U.N. Secretary-General

By Sherry Zhang

The United Nations, an international peace-keeping organization, established after World War II, is governed by the Secretary-General, who is described as the “chief administrative officer” in the U.N. Charter. The responsibilities of the Secretary-General include being the public face of the organization and giving directions to the different agencies of the U.N.. The term length of the Secretary-General position is five years; furthermore, there is no limit to the number of times an individual can be elected into office. However, none have held office for more than two terms. 

In order to become the Secretary-General of the United Nations, one must be elected by the General Assembly, on the recommendation of the Security Council. The president of the U.N. General Assembly and the members of the Security Council expect Secretary-General candidates to “be presented with proven leadership and managerial abilities, extensive experience in international relations, and strong diplomatic, communication and multilingual skills.” Essentially, the United Nations expects candidates to have experience with foreign politics. However, individuals may still announce their candidacy even without experience. They would just face difficulty gaining the approval of the Security Council.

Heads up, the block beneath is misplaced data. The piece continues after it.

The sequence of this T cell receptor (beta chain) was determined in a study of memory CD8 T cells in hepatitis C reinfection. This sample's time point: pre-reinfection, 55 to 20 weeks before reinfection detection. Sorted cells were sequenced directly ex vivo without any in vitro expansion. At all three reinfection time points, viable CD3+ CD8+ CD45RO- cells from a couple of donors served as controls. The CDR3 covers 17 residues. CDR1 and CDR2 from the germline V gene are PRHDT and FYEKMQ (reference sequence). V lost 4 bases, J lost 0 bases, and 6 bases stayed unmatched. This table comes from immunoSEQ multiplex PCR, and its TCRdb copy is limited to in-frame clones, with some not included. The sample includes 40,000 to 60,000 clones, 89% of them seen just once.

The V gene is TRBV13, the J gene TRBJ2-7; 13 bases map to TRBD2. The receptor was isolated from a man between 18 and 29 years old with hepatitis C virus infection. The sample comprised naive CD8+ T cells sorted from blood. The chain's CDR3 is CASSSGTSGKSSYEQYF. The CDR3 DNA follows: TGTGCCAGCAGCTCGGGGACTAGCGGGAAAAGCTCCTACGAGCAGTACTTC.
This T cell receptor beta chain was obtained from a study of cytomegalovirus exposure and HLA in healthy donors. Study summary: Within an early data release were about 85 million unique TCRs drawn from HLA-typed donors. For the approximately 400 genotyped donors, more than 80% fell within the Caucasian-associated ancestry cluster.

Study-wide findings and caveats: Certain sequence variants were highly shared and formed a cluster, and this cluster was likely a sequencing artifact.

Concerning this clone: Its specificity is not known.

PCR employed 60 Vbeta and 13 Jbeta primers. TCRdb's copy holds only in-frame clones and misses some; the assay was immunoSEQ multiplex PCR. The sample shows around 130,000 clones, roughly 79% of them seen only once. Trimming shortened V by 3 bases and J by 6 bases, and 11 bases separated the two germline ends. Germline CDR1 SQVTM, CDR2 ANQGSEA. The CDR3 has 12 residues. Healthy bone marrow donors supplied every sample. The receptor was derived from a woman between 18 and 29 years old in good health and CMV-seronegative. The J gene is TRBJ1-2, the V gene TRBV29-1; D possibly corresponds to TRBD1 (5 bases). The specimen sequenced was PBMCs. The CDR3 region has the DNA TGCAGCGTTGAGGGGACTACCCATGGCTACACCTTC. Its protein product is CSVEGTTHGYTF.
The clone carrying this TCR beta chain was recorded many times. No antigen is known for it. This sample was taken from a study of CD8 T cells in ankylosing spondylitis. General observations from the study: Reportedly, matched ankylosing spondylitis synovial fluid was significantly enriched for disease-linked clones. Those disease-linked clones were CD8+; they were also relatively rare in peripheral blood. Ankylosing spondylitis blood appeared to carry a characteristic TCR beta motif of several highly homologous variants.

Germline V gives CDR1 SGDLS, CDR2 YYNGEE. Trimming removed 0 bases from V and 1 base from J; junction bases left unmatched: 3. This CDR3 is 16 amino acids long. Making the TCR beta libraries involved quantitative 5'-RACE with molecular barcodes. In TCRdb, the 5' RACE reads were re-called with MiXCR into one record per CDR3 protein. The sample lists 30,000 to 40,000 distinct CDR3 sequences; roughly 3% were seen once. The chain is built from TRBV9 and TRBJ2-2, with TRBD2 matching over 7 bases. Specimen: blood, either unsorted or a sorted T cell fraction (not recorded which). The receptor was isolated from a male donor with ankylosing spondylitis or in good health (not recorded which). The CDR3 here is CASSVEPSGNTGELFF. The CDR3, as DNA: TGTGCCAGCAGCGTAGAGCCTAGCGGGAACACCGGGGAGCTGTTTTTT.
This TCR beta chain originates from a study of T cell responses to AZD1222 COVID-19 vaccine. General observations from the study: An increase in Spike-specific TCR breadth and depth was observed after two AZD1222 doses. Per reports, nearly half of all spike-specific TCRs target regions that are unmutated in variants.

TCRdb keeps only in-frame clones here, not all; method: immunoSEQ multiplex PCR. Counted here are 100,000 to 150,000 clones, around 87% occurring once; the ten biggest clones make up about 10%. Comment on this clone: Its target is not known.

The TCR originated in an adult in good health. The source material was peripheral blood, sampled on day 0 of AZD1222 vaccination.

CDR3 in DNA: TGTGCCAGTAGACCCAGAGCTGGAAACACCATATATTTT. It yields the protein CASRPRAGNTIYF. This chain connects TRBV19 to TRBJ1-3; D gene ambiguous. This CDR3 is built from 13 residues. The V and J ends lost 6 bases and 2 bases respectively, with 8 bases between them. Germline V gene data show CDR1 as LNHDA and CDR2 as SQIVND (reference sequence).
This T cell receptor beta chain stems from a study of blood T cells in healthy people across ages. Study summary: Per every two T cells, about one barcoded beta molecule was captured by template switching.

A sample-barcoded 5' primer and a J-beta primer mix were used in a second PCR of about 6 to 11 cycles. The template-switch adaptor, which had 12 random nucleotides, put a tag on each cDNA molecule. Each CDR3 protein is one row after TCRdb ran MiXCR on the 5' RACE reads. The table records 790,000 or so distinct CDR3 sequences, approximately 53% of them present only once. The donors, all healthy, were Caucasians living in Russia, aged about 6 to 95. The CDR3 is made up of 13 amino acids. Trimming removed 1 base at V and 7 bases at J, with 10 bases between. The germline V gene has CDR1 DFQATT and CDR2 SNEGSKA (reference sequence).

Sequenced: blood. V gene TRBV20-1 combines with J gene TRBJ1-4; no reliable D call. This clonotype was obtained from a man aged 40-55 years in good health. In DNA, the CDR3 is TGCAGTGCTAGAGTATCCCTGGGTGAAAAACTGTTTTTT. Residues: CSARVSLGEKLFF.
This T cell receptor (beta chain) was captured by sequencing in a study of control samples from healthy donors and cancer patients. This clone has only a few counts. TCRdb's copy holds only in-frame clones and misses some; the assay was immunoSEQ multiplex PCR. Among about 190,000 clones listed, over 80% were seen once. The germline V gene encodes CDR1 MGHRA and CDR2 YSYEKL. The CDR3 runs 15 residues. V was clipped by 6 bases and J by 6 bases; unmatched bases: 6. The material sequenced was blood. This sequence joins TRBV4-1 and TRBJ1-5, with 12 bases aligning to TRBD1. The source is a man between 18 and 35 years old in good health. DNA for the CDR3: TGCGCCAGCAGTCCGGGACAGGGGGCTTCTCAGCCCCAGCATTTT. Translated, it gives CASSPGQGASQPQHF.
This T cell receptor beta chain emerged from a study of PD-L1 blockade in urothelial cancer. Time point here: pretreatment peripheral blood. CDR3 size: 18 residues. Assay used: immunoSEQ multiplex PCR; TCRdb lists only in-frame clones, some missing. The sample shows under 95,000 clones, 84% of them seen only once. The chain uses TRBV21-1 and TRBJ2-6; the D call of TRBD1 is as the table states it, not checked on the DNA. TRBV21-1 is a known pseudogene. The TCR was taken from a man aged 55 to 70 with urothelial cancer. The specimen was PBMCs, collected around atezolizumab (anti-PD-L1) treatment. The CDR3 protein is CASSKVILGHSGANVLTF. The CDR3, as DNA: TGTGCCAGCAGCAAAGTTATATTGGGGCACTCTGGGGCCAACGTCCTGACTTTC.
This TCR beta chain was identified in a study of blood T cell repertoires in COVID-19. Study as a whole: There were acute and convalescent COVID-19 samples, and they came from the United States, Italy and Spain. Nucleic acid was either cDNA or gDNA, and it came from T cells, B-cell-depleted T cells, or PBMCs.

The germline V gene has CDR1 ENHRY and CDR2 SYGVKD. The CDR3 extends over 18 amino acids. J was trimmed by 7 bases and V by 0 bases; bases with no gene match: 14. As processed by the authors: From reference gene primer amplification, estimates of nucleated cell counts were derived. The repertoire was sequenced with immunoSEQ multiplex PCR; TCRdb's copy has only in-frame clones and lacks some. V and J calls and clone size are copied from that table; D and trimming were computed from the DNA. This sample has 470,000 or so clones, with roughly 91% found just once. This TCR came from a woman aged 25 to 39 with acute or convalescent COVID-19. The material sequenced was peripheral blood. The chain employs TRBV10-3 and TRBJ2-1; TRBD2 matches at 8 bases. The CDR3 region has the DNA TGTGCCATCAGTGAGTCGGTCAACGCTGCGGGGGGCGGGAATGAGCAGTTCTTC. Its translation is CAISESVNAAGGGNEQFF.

Interestingly enough, for the next term, a young 34-year-old woman of Indian origin and Canadian nationality, Arora Akanksha announced her candidacy for the Secretary-General spot, despite having no diplomatic experience and no country formally endorsing her candidacy. Additionally, even if Akanksha were to be nominated by the Security Council, she would need to face off the incumbent: António Guterres. A veteran in diplomacy, Guterres, the current U.N. Secretary-General serving from January 2017 to December 2021, is the former prime minister of Portugal and former U.N. Commissioner for refugees. Regarding the position of Secretary-General, Guterres seeks a second term. 

While many people support the first millennial-born candidate, those involved with the U.N. describe Akanksha as naive and believe that she has no chance for the Secretary-General position. Edward Mortimer, a former U.N. official and the chief writer for former Secretary-General Koffi-Annan, shares, “I’m sure she has no chance, and equally sure that she knows that. It’s a brave way of demonstrating unhappiness which I’ve no doubt is quite widely shared by her colleagues.” Nonetheless, despite many older U.N. members doubting her abilities, Akanksha, who has received a myriad of support from her co-workers and around 2,600 votes on her campaign website, plans to make her case to the U.N. ambassadors in the next few months.